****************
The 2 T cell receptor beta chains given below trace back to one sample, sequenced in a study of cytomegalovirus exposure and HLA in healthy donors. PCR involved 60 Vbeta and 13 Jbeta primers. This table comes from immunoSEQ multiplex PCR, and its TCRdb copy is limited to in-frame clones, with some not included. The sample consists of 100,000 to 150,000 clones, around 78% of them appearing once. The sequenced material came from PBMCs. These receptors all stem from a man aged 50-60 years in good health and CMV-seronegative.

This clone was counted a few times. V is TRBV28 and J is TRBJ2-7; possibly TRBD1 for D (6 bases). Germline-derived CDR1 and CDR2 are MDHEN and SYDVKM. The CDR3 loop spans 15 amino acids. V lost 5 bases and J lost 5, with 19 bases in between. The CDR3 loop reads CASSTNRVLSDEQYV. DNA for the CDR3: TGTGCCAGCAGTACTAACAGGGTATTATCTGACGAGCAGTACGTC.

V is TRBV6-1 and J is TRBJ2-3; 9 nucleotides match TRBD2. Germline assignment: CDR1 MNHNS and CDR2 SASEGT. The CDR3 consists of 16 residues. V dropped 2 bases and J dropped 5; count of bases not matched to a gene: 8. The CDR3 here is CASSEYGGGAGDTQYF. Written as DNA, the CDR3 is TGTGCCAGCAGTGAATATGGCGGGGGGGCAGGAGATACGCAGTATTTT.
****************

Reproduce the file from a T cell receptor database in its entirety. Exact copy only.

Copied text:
The 2 T cell receptor beta chains given below trace back to one sample, sequenced in a study of cytomegalovirus exposure and HLA in healthy donors. PCR involved 60 Vbeta and 13 Jbeta primers. This table comes from immunoSEQ multiplex PCR, and its TCRdb copy is limited to in-frame clones, with some not included. The sample consists of 100,000 to 150,000 clones, around 78% of them appearing once. The sequenced material came from PBMCs. These receptors all stem from a man aged 50-60 years in good health and CMV-seronegative.

This clone was counted a few times. V is TRBV28 and J is TRBJ2-7; possibly TRBD1 for D (6 bases). Germline-derived CDR1 and CDR2 are MDHEN and SYDVKM. The CDR3 loop spans 15 amino acids. V lost 5 bases and J lost 5, with 19 bases in between. The CDR3 loop reads CASSTNRVLSDEQYV. DNA for the CDR3: TGTGCCAGCAGTACTAACAGGGTATTATCTGACGAGCAGTACGTC.

V is TRBV6-1 and J is TRBJ2-3; 9 nucleotides match TRBD2. Germline assignment: CDR1 MNHNS and CDR2 SASEGT. The CDR3 consists of 16 residues. V dropped 2 bases and J dropped 5; count of bases not matched to a gene: 8. The CDR3 here is CASSEYGGGAGDTQYF. Written as DNA, the CDR3 is TGTGCCAGCAGTGAATATGGCGGGGGGGCAGGAGATACGCAGTATTTT.